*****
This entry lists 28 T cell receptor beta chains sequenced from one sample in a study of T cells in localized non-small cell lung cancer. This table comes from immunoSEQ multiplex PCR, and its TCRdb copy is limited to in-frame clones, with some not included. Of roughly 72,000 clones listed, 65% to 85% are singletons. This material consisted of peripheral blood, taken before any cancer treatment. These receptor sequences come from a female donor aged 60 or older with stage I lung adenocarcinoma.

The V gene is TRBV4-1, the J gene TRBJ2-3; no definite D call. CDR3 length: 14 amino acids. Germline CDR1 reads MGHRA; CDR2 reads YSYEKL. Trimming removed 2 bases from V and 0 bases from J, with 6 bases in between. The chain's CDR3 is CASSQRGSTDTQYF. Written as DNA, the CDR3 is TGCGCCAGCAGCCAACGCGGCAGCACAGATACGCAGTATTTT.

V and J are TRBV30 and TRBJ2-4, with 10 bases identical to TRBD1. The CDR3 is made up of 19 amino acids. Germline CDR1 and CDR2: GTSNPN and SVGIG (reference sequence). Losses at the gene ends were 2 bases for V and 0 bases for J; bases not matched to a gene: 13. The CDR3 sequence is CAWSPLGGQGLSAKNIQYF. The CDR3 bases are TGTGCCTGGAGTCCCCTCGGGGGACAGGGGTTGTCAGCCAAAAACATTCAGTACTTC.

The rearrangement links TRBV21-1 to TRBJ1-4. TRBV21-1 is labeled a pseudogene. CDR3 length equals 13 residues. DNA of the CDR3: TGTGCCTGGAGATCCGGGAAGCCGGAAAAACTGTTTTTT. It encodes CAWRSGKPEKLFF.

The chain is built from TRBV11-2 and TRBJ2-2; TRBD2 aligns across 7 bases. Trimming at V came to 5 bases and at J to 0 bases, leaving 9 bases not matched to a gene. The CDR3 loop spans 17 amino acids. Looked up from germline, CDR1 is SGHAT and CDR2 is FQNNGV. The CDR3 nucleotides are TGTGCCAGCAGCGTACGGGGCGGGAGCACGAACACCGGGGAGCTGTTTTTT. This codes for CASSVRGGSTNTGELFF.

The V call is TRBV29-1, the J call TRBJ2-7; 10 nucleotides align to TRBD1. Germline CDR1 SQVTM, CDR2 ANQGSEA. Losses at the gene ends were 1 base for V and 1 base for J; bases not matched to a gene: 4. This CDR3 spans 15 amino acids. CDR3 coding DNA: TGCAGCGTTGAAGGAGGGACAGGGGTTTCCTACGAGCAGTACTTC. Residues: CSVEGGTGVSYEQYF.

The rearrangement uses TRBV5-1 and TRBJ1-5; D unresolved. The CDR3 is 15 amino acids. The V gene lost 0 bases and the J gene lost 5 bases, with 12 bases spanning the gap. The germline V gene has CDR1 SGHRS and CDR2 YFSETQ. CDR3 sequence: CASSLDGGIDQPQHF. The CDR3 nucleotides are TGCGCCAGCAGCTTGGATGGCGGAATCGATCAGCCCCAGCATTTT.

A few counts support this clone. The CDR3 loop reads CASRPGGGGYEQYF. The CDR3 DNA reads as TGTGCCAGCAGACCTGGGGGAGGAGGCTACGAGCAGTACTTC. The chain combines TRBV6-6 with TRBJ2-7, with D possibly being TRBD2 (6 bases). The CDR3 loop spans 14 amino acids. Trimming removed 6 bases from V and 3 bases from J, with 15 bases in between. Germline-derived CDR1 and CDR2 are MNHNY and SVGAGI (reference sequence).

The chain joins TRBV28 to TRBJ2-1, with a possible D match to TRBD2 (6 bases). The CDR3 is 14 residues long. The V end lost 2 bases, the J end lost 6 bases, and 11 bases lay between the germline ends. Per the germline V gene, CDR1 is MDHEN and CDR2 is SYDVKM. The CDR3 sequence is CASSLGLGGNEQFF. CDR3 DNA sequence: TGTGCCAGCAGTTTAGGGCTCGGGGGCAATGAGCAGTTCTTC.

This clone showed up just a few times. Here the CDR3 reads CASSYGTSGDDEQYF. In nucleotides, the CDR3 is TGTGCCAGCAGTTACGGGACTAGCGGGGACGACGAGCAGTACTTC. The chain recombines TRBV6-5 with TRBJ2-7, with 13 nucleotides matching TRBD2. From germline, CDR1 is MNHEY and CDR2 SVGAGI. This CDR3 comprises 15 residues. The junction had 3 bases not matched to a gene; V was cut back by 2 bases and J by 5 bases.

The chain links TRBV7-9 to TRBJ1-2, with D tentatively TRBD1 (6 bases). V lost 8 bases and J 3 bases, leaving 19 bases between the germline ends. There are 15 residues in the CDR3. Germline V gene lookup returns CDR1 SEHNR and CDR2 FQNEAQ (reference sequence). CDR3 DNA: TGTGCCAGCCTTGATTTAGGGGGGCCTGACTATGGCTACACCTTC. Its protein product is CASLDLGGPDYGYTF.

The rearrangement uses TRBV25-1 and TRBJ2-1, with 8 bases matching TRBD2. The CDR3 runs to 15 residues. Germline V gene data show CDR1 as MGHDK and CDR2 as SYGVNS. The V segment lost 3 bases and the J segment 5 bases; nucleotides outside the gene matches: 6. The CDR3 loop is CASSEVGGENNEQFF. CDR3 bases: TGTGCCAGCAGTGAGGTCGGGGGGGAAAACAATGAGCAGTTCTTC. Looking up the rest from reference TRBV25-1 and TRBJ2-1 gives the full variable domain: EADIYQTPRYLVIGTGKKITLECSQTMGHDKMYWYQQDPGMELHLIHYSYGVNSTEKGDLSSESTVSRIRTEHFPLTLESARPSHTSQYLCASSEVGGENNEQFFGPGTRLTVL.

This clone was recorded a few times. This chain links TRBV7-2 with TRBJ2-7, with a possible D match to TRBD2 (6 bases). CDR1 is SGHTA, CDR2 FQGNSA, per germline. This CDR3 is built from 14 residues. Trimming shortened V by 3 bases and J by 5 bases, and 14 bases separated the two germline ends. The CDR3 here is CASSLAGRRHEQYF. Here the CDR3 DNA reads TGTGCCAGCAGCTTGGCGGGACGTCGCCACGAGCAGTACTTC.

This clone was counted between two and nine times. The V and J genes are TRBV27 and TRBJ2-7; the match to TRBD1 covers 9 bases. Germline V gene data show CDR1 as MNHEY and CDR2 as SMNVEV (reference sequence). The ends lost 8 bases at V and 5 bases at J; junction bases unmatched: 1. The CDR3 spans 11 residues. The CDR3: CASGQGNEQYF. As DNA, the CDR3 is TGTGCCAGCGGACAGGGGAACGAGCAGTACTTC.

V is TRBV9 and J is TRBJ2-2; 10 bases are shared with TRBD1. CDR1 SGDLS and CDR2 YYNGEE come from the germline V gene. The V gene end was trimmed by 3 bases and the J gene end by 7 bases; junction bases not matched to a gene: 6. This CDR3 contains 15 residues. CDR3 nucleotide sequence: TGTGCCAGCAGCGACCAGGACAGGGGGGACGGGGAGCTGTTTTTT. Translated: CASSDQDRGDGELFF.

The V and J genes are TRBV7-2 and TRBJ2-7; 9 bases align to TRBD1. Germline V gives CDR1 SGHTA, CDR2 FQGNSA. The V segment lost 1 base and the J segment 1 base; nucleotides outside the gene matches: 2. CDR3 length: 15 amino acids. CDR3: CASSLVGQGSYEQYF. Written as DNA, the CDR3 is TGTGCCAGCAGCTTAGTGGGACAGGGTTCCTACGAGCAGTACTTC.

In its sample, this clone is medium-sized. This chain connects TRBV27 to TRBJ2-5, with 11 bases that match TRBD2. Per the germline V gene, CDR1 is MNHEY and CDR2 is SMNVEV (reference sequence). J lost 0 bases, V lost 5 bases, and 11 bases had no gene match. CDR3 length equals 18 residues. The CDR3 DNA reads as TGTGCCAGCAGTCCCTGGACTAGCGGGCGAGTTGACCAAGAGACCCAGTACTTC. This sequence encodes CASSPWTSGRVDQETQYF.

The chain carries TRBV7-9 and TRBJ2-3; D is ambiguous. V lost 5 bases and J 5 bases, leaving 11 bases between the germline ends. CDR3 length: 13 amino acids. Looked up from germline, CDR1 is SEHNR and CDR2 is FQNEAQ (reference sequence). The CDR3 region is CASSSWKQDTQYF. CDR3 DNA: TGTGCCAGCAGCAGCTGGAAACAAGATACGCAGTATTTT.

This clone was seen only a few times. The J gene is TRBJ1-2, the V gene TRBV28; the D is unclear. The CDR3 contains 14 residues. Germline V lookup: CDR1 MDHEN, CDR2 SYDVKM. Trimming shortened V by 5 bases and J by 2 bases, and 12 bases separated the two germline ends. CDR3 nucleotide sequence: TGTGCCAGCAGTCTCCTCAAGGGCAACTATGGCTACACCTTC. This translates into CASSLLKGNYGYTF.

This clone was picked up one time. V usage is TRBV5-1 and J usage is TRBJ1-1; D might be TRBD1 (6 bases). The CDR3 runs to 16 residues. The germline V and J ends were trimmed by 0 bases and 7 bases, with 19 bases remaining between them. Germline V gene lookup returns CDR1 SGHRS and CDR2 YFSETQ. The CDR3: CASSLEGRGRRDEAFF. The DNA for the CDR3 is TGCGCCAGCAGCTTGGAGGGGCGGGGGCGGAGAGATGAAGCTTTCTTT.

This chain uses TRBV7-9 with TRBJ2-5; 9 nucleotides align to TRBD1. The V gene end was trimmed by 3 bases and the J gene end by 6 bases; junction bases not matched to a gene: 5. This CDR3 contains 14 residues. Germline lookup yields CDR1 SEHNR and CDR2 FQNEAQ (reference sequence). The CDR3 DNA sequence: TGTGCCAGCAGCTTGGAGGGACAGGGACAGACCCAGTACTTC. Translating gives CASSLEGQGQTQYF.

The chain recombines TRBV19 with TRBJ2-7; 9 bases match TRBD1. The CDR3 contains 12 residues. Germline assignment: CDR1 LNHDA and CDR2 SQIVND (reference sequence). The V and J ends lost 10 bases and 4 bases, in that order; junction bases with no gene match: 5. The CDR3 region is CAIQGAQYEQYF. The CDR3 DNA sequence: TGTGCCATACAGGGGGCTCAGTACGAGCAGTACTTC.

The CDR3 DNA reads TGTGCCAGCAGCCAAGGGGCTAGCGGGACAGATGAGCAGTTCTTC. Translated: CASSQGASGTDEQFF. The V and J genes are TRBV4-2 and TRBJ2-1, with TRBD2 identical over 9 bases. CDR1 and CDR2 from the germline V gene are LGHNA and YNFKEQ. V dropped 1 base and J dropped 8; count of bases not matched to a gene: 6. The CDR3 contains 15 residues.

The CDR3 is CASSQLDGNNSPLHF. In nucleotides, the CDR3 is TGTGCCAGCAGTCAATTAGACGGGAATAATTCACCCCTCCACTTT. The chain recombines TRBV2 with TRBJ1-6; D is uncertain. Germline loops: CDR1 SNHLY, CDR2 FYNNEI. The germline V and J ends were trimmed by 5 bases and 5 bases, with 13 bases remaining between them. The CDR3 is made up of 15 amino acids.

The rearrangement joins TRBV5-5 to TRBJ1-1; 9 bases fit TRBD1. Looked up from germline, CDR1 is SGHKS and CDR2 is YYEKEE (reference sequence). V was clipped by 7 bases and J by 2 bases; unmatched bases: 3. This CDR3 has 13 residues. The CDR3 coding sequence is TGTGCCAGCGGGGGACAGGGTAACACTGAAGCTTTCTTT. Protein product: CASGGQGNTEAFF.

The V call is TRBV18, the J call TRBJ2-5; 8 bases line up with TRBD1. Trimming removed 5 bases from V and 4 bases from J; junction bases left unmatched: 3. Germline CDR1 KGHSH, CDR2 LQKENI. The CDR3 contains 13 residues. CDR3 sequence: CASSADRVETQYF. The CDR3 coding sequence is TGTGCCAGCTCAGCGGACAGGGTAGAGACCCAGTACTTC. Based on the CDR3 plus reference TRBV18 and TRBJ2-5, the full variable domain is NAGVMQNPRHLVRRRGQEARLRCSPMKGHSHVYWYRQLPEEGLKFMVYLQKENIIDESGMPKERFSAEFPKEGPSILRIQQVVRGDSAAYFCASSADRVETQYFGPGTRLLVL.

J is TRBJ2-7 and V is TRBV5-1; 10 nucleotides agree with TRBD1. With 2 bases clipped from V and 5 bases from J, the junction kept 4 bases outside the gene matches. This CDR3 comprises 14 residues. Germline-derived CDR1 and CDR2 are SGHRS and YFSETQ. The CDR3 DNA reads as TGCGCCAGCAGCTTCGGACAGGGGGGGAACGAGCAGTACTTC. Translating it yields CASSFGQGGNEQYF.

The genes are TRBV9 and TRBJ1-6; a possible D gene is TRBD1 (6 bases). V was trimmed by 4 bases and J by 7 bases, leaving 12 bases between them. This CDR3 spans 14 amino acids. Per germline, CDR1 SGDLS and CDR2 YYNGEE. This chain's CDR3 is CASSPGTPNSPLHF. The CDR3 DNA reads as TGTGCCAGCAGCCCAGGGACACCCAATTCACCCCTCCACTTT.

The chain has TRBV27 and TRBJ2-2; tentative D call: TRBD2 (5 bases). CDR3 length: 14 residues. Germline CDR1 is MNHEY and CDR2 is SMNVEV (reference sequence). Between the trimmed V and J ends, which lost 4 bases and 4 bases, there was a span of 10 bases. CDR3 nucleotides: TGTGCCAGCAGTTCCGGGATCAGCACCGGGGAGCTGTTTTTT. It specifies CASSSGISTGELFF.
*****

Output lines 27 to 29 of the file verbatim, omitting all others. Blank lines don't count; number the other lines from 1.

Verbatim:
J is TRBJ2-7 and V is TRBV5-1; 10 nucleotides agree with TRBD1. With 2 bases clipped from V and 5 bases from J, the junction kept 4 bases outside the gene matches. This CDR3 comprises 14 residues. Germline-derived CDR1 and CDR2 are SGHRS and YFSETQ. The CDR3 DNA reads as TGCGCCAGCAGCTTCGGACAGGGGGGGAACGAGCAGTACTTC. Translating it yields CASSFGQGGNEQYF.

The genes are TRBV9 and TRBJ1-6; a possible D gene is TRBD1 (6 bases). V was trimmed by 4 bases and J by 7 bases, leaving 12 bases between them. This CDR3 spans 14 amino acids. Per germline, CDR1 SGDLS and CDR2 YYNGEE. This chain's CDR3 is CASSPGTPNSPLHF. The CDR3 DNA reads as TGTGCCAGCAGCCCAGGGACACCCAATTCACCCCTCCACTTT.

The chain has TRBV27 and TRBJ2-2; tentative D call: TRBD2 (5 bases). CDR3 length: 14 residues. Germline CDR1 is MNHEY and CDR2 is SMNVEV (reference sequence). Between the trimmed V and J ends, which lost 4 bases and 4 bases, there was a span of 10 bases. CDR3 nucleotides: TGTGCCAGCAGTTCCGGGATCAGCACCGGGGAGCTGTTTTTT. It specifies CASSSGISTGELFF.